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An outline of how to grow media companies using a content-driven approach (while beating a skyscraper analogy into the ground)

In short: Publishers are like skyscrapers — to actualize success at scale, you need a solid foundation, strong support, and the ability to build up (and, occasionally, out).

Let’s think first of a smaller publisher — they have a followed blog, and a starter website with articles and elementary design. This publisher is the single story building, a house, home, or standalone office. As the publisher creates more content and grows, it adds more and more stories to the building — eventually becoming large enough to warrant the title of “skyscraper.” 

Put that specific image in your mind.

publishers are like skyscrapers ai generated images

Building up | the publisher skyscraper

As a publisher grows in size, there are some common things that make up the structure of larger buildings such as skyscrapers: namely, a foundation, framing, and facade. Aligning these elements with a publisher’s growth model, you’d get:

  • Foundation = Content: The publishers’ content is the foundation. Without this, there is no structure (or the structure is slowly but surely sinking into the ground). A small publisher might have a few key articles acting like cinder blocks or wooden supports, but growing up their content acts as a rock-solid, concrete slab, reinforced with rebar (EEAT) and extra cement (SEO).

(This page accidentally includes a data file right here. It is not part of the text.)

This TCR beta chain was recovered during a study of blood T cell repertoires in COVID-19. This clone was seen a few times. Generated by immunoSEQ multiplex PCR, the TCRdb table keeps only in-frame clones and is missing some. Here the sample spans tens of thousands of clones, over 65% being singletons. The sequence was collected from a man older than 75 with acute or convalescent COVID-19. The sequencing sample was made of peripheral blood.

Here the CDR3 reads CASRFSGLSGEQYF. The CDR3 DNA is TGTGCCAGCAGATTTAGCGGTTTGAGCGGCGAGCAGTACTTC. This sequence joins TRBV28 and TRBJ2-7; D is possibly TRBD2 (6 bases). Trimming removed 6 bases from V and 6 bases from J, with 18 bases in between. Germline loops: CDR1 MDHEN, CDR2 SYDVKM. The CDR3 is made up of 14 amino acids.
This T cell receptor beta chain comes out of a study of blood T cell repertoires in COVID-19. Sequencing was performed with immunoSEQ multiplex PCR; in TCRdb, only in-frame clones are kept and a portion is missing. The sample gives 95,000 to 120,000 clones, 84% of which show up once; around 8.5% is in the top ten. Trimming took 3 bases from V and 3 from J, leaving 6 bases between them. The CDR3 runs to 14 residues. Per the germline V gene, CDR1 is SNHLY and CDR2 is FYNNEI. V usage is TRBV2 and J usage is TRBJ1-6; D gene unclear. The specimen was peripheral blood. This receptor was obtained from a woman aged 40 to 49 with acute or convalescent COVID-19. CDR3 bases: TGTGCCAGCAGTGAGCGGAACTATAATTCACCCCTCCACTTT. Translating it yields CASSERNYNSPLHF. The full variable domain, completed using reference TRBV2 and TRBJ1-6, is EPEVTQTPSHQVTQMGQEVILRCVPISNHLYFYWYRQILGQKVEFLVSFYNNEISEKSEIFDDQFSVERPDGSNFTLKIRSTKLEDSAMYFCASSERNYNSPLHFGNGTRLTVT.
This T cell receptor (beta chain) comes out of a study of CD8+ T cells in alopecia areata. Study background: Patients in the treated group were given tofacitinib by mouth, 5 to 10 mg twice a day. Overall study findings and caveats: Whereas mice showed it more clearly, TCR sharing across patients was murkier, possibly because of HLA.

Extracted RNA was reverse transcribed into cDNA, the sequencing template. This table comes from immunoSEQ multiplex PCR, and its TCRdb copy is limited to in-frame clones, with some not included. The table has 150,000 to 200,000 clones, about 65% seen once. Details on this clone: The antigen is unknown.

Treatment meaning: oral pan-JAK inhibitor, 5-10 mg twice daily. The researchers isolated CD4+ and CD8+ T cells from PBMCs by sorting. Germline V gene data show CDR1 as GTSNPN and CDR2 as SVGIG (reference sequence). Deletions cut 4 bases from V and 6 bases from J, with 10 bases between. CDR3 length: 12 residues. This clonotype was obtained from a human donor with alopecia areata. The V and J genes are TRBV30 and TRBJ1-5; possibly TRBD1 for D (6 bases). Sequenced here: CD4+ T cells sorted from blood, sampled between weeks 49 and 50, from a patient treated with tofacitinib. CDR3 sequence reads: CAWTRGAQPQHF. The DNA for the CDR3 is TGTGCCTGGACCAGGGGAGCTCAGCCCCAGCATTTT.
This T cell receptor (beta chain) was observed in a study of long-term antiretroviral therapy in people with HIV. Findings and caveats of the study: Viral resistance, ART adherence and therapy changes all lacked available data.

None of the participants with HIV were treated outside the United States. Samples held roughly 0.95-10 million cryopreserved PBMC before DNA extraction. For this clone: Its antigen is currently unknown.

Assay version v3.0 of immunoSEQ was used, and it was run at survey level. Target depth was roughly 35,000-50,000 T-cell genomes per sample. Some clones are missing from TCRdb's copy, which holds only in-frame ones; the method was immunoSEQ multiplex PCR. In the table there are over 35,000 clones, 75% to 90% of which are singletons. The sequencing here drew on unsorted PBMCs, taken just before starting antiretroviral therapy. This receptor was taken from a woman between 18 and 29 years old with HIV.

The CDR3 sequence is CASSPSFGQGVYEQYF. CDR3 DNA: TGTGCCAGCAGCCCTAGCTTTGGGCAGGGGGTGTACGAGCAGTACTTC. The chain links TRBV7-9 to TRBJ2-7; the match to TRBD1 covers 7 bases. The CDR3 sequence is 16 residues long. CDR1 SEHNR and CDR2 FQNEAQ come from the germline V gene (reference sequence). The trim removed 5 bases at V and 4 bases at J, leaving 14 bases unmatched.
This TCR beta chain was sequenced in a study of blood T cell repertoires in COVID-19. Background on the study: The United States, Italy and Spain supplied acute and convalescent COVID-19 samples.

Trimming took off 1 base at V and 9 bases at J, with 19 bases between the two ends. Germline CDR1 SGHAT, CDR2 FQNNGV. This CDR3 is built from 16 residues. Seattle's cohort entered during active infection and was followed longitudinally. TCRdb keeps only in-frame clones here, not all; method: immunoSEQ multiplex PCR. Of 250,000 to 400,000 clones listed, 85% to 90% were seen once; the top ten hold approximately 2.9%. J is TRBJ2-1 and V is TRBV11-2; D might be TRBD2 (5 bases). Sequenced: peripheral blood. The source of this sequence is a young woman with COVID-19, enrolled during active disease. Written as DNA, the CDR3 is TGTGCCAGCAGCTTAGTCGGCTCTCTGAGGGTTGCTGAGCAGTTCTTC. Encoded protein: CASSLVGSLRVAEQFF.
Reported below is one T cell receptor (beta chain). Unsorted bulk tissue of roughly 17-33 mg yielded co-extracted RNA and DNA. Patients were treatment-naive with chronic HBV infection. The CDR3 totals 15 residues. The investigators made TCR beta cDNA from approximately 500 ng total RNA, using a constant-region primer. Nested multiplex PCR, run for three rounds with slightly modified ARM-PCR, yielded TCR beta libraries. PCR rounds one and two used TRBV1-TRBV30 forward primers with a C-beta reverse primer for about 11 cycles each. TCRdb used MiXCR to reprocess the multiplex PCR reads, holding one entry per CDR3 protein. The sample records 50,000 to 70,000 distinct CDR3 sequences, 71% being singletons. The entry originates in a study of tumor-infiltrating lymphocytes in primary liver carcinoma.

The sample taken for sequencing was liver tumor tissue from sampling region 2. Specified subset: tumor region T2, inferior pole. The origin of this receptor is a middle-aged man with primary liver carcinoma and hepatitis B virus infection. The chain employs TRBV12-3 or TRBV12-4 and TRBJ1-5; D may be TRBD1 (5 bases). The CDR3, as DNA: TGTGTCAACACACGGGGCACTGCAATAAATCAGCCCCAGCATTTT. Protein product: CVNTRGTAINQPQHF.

• Facade = Website: I know… framing should come first, but the facade is more exciting for our purposes. Why? Because nobody wants an ugly house, even if it’s built on a disaster-proof foundation. The facade of your publishing company is your website. A basic, plain site can present your content to visitors, but doesn’t a nice-looking one make them feel a bit more welcome? Publisher-focused CMSs offer something that a generic CMS like WordPress or Medium doesn’t: the ability to create a facade that matches your brand, personality, and voice with tools that help you decorate and innovate along the way.
  • Framing = Website Monetization: Without framing, the building falls apart. Similarly, publishers that don’t have a solid monetization strategy will go under. It’s the way the world works. But like a building’s frame, trying to over-optimize in one area can lead to structural weaknesses elsewhere. A publisher can’t rely on a single revenue stream, just like a house can’t rely on a single pillar. Inversely, too many pillars creates too much to maintain. For most publishers, focusing on a few key monetization areas make sense; i.e. pick 3 walls (4 if you’re feeling adventurous and want to include the wall behind the facade) — the most common walls for publishers include Ads, Affiliate & Syndication/Licensing (though there are plenty of others).

Okay, so you start with a house (or standalone office), but a ways away from being skyscraper. To get there your one choice: build up.